As the leading healthcare system in the world, the NHS is certainly a tough act to follow. Therefore shouldn’t the NHS be setting precedents when it comes to innovation and the adoption of new cutting-edge medical devices? These essential products improve patients’ lives and provide long-term cost savings. Yet the NHS can be seen as a difficult market to sell to, with complex procurement processes and multiple layers of decision making.
As diverse as the medical device sector is, the common theme is that these devices enable people to live longer, more productive lives, whilst significantly contributing to the economy. As an industry in Europe it employs over 540,000 people and has a market size of roughly €90 billion. Perhaps not always being as technical as they may seem, medical devices range from everyday items such as plasters and syringes to more specialised high tech devices such as pacemakers, artificial limbs and MRI scanners. In their many forms, medical devices are diagnosing, monitoring and treating virtually every disease or condition that affects us.
Advancements in medical technology have allowed physicians to better diagnose and treat their patients since the beginning of the professional practice of medicine. Thanks to the continuous development of technology in the medical field, countless lives have been saved and the overall quality of life continues to improve over time. Medical technology is also a key driver for economic well-being, providing quality employment, and a substantial contribution to the balance of trade. Around 8% of sales revenue generated from such devices is ploughed back into research and development, allowing for the creation of on-going lifesaving products.
The NHS is currently facing an extremely challenging time, with an increasingly elderly population, more people suffering from chronic conditions, significant unwarranted variations in quality and a tightening financial position. Although we are ageing as a population, life expectancy is improving at a steady pace, and since 1980 has increased by 6 years to 79 years in 2010. We are controversially spending less on adopting new medical technologies and products which are vital to support and sustain a healthy population. Compared to our neighbours in Europe we spend the second lowest amount on healthcare – just £2,008 per head, less than half the £5,017 spent in the US. In the healthcare industry the dependence on medical devices cannot be overstated, and as a result of the development of these brilliant innovations, healthcare practitioners can continue to find ways to improve their practice – from better diagnosis, surgical procedures, and improved patient care.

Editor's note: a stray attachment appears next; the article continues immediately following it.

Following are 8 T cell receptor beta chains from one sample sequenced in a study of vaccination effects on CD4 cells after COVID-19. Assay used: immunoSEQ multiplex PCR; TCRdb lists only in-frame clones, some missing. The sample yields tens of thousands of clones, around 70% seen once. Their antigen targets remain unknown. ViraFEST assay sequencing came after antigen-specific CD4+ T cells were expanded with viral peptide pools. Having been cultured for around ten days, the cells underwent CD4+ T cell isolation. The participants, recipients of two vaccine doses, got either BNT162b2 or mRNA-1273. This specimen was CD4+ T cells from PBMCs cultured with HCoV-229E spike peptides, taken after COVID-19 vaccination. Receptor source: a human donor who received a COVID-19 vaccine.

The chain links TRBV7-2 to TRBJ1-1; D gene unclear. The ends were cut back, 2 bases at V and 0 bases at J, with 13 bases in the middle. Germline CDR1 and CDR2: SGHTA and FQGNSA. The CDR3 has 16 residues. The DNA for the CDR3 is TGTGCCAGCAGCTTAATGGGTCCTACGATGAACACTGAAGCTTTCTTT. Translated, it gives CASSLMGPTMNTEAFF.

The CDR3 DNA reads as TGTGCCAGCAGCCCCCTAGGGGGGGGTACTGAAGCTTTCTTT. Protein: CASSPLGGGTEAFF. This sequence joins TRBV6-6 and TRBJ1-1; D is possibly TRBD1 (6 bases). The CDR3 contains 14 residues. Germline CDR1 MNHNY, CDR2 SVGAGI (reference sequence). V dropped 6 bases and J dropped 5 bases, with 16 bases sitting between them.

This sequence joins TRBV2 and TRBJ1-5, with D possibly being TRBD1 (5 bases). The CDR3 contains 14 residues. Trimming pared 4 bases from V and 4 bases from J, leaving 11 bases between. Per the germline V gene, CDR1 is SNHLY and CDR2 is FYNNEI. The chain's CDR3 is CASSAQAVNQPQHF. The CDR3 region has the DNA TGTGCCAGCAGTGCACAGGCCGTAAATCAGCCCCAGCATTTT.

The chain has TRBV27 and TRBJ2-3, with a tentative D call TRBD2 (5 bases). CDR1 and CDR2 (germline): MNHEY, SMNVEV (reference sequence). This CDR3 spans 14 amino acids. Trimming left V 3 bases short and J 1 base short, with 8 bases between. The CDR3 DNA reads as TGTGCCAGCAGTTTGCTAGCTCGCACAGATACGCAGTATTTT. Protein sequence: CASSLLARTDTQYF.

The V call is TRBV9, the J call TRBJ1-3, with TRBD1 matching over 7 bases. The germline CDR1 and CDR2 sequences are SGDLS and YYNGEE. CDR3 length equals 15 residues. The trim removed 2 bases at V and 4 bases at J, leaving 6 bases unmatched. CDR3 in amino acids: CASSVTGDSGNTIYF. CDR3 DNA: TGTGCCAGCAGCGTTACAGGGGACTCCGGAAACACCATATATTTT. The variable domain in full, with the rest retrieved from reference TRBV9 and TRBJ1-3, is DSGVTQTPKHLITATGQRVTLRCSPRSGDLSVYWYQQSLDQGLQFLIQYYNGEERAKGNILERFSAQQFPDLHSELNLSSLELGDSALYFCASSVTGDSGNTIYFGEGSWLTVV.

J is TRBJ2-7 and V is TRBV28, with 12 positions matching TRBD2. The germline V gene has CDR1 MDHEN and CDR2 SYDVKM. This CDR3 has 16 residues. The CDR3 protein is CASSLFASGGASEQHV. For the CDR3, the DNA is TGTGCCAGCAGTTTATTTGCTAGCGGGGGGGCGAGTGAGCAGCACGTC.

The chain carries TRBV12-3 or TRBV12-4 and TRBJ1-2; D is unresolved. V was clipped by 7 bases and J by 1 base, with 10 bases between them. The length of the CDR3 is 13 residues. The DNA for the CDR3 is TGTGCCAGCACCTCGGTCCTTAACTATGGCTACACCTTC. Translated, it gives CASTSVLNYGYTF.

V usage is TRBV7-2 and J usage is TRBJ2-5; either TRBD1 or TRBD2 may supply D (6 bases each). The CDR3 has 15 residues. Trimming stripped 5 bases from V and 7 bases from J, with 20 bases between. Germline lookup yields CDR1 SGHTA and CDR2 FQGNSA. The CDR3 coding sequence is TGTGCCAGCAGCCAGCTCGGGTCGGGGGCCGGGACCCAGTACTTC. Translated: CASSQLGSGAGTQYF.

The difficulties for medical device manufacturers begin at the initial stages of adoption. There are issues in gaining market access and reimbursement, due to multiple layers of decision makers and over-complicated systems. Some of the many barriers of adoption include: regulatory compliance, technical standards, risk management, device validation and pricing. There is also currently a huge shortage of funding, making the adoption of new medical devices very difficult. In order to lead the way going forward, there is a clear need to find a way to bridge this gap, and invest in the future of essential new devices.
Despite the challenges faced for medical device adoption in the UK this continues to be a high-growth sector, and with this comes the expectation to maintain the industry standards of excellence. Recruiting intelligent, technically minded people is becoming increasingly challenging. Berwick Partners leads the way in recruiting senior leadership positions across both the Private and Public sectors regionally, nationally and internationally. Supporting organisations in making key appointments, which have a vitally important critical impact upon their business.
Clare Durr is a specialist recruiter operating within the Life Sciences and Medical Devices sector at Berwick Partners.